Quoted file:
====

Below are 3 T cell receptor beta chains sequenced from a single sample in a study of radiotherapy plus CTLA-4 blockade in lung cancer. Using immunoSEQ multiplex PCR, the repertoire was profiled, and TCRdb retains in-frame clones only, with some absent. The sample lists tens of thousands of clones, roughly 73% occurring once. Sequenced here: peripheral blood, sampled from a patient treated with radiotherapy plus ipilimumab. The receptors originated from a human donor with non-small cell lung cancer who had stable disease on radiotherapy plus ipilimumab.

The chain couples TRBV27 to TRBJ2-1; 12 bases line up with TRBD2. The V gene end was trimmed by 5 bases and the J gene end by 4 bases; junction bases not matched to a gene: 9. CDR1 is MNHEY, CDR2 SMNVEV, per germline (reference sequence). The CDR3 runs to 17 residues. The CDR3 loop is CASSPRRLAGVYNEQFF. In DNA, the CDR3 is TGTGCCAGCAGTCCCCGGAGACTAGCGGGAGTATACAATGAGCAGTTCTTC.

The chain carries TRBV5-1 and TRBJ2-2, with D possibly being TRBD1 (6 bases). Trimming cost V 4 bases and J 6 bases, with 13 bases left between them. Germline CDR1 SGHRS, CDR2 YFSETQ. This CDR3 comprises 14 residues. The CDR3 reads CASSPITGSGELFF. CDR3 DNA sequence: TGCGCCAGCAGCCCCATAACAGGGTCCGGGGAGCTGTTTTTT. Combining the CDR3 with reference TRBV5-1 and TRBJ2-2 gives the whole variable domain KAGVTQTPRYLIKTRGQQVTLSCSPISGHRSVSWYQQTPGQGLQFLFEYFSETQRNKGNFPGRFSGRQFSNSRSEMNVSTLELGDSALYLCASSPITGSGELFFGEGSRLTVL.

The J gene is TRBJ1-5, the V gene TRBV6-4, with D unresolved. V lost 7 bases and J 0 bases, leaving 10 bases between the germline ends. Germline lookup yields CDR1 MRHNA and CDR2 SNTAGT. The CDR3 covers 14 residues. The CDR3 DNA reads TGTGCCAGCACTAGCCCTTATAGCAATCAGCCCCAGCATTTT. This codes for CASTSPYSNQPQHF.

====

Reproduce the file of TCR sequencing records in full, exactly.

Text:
Below are 3 T cell receptor beta chains sequenced from a single sample in a study of radiotherapy plus CTLA-4 blockade in lung cancer. Using immunoSEQ multiplex PCR, the repertoire was profiled, and TCRdb retains in-frame clones only, with some absent. The sample lists tens of thousands of clones, roughly 73% occurring once. Sequenced here: peripheral blood, sampled from a patient treated with radiotherapy plus ipilimumab. The receptors originated from a human donor with non-small cell lung cancer who had stable disease on radiotherapy plus ipilimumab.

The chain couples TRBV27 to TRBJ2-1; 12 bases line up with TRBD2. The V gene end was trimmed by 5 bases and the J gene end by 4 bases; junction bases not matched to a gene: 9. CDR1 is MNHEY, CDR2 SMNVEV, per germline (reference sequence). The CDR3 runs to 17 residues. The CDR3 loop is CASSPRRLAGVYNEQFF. In DNA, the CDR3 is TGTGCCAGCAGTCCCCGGAGACTAGCGGGAGTATACAATGAGCAGTTCTTC.

The chain carries TRBV5-1 and TRBJ2-2, with D possibly being TRBD1 (6 bases). Trimming cost V 4 bases and J 6 bases, with 13 bases left between them. Germline CDR1 SGHRS, CDR2 YFSETQ. This CDR3 comprises 14 residues. The CDR3 reads CASSPITGSGELFF. CDR3 DNA sequence: TGCGCCAGCAGCCCCATAACAGGGTCCGGGGAGCTGTTTTTT. Combining the CDR3 with reference TRBV5-1 and TRBJ2-2 gives the whole variable domain KAGVTQTPRYLIKTRGQQVTLSCSPISGHRSVSWYQQTPGQGLQFLFEYFSETQRNKGNFPGRFSGRQFSNSRSEMNVSTLELGDSALYLCASSPITGSGELFFGEGSRLTVL.

The J gene is TRBJ1-5, the V gene TRBV6-4, with D unresolved. V lost 7 bases and J 0 bases, leaving 10 bases between the germline ends. Germline lookup yields CDR1 MRHNA and CDR2 SNTAGT. The CDR3 covers 14 residues. The CDR3 DNA reads TGTGCCAGCACTAGCCCTTATAGCAATCAGCCCCAGCATTTT. This codes for CASTSPYSNQPQHF.